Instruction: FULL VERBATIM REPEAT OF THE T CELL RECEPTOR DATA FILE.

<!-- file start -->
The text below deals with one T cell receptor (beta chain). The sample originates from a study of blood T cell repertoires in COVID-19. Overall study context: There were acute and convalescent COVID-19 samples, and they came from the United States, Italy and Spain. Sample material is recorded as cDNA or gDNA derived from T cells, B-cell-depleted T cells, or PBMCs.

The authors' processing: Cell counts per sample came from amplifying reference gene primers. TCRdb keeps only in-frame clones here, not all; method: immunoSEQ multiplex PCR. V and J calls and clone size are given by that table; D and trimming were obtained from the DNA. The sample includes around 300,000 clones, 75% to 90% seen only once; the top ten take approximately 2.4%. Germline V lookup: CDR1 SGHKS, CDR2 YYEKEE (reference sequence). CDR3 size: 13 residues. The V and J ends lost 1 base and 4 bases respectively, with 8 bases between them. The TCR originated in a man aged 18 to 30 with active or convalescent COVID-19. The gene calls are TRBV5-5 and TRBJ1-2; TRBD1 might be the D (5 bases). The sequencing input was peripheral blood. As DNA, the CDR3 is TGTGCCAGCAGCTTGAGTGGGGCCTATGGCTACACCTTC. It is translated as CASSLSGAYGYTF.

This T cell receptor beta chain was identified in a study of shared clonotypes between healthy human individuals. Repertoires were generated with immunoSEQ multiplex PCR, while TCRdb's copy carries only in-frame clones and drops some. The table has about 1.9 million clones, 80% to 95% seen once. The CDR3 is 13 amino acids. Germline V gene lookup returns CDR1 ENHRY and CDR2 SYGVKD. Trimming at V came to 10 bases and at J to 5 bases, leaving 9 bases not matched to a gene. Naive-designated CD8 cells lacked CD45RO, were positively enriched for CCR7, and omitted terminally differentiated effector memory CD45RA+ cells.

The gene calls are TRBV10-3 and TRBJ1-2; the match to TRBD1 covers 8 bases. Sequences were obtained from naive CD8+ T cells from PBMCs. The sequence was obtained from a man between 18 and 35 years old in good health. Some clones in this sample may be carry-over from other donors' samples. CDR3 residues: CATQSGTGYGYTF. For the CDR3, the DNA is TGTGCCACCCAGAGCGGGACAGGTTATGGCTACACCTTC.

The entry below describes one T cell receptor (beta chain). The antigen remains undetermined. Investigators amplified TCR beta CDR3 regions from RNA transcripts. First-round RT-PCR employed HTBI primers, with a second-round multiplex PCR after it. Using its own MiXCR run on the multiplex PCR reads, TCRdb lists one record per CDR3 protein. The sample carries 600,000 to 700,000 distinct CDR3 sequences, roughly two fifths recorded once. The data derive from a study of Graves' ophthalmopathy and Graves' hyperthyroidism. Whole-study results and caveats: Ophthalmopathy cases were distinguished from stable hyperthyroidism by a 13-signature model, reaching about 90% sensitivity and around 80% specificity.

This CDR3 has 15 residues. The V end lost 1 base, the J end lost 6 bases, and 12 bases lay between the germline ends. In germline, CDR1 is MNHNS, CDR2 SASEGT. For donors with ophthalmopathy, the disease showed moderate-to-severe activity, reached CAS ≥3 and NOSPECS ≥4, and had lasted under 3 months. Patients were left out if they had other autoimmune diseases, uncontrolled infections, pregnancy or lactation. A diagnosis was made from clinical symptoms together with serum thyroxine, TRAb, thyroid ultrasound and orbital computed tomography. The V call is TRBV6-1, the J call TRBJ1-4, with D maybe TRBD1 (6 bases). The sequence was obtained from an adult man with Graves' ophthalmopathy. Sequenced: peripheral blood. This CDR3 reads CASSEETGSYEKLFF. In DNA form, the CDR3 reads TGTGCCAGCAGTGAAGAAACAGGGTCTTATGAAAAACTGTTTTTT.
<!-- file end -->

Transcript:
The text below deals with one T cell receptor (beta chain). The sample originates from a study of blood T cell repertoires in COVID-19. Overall study context: There were acute and convalescent COVID-19 samples, and they came from the United States, Italy and Spain. Sample material is recorded as cDNA or gDNA derived from T cells, B-cell-depleted T cells, or PBMCs.

The authors' processing: Cell counts per sample came from amplifying reference gene primers. TCRdb keeps only in-frame clones here, not all; method: immunoSEQ multiplex PCR. V and J calls and clone size are given by that table; D and trimming were obtained from the DNA. The sample includes around 300,000 clones, 75% to 90% seen only once; the top ten take approximately 2.4%. Germline V lookup: CDR1 SGHKS, CDR2 YYEKEE (reference sequence). CDR3 size: 13 residues. The V and J ends lost 1 base and 4 bases respectively, with 8 bases between them. The TCR originated in a man aged 18 to 30 with active or convalescent COVID-19. The gene calls are TRBV5-5 and TRBJ1-2; TRBD1 might be the D (5 bases). The sequencing input was peripheral blood. As DNA, the CDR3 is TGTGCCAGCAGCTTGAGTGGGGCCTATGGCTACACCTTC. It is translated as CASSLSGAYGYTF.

This T cell receptor beta chain was identified in a study of shared clonotypes between healthy human individuals. Repertoires were generated with immunoSEQ multiplex PCR, while TCRdb's copy carries only in-frame clones and drops some. The table has about 1.9 million clones, 80% to 95% seen once. The CDR3 is 13 amino acids. Germline V gene lookup returns CDR1 ENHRY and CDR2 SYGVKD. Trimming at V came to 10 bases and at J to 5 bases, leaving 9 bases not matched to a gene. Naive-designated CD8 cells lacked CD45RO, were positively enriched for CCR7, and omitted terminally differentiated effector memory CD45RA+ cells.

The gene calls are TRBV10-3 and TRBJ1-2; the match to TRBD1 covers 8 bases. Sequences were obtained from naive CD8+ T cells from PBMCs. The sequence was obtained from a man between 18 and 35 years old in good health. Some clones in this sample may be carry-over from other donors' samples. CDR3 residues: CATQSGTGYGYTF. For the CDR3, the DNA is TGTGCCACCCAGAGCGGGACAGGTTATGGCTACACCTTC.

The entry below describes one T cell receptor (beta chain). The antigen remains undetermined. Investigators amplified TCR beta CDR3 regions from RNA transcripts. First-round RT-PCR employed HTBI primers, with a second-round multiplex PCR after it. Using its own MiXCR run on the multiplex PCR reads, TCRdb lists one record per CDR3 protein. The sample carries 600,000 to 700,000 distinct CDR3 sequences, roughly two fifths recorded once. The data derive from a study of Graves' ophthalmopathy and Graves' hyperthyroidism. Whole-study results and caveats: Ophthalmopathy cases were distinguished from stable hyperthyroidism by a 13-signature model, reaching about 90% sensitivity and around 80% specificity.

This CDR3 has 15 residues. The V end lost 1 base, the J end lost 6 bases, and 12 bases lay between the germline ends. In germline, CDR1 is MNHNS, CDR2 SASEGT. For donors with ophthalmopathy, the disease showed moderate-to-severe activity, reached CAS ≥3 and NOSPECS ≥4, and had lasted under 3 months. Patients were left out if they had other autoimmune diseases, uncontrolled infections, pregnancy or lactation. A diagnosis was made from clinical symptoms together with serum thyroxine, TRAb, thyroid ultrasound and orbital computed tomography. The V call is TRBV6-1, the J call TRBJ1-4, with D maybe TRBD1 (6 bases). The sequence was obtained from an adult man with Graves' ophthalmopathy. Sequenced: peripheral blood. This CDR3 reads CASSEETGSYEKLFF. In DNA form, the CDR3 reads TGTGCCAGCAGTGAAGAAACAGGGTCTTATGAAAAACTGTTTTTT.